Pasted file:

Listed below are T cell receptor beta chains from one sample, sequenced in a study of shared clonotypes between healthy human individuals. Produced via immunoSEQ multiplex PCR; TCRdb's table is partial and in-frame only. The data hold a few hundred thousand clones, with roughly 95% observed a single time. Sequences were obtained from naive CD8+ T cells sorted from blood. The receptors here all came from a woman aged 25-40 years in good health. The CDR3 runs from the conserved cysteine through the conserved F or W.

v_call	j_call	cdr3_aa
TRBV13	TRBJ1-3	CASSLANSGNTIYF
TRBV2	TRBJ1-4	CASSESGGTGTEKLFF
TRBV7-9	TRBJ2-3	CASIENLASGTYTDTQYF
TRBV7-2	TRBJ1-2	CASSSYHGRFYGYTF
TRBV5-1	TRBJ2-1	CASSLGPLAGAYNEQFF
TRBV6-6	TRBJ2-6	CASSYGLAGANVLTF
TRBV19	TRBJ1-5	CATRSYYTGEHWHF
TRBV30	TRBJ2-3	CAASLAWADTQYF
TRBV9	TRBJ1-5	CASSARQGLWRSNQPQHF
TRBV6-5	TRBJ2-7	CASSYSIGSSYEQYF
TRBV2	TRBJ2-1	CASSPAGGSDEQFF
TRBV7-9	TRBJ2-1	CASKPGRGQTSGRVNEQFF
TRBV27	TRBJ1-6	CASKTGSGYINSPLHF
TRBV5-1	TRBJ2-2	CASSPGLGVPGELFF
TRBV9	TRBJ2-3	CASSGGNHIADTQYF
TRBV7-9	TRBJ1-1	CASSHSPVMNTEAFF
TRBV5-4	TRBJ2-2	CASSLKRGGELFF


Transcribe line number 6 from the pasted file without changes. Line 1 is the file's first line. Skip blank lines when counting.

TRBV7-2	TRBJ1-2	CASSSYHGRFYGYTF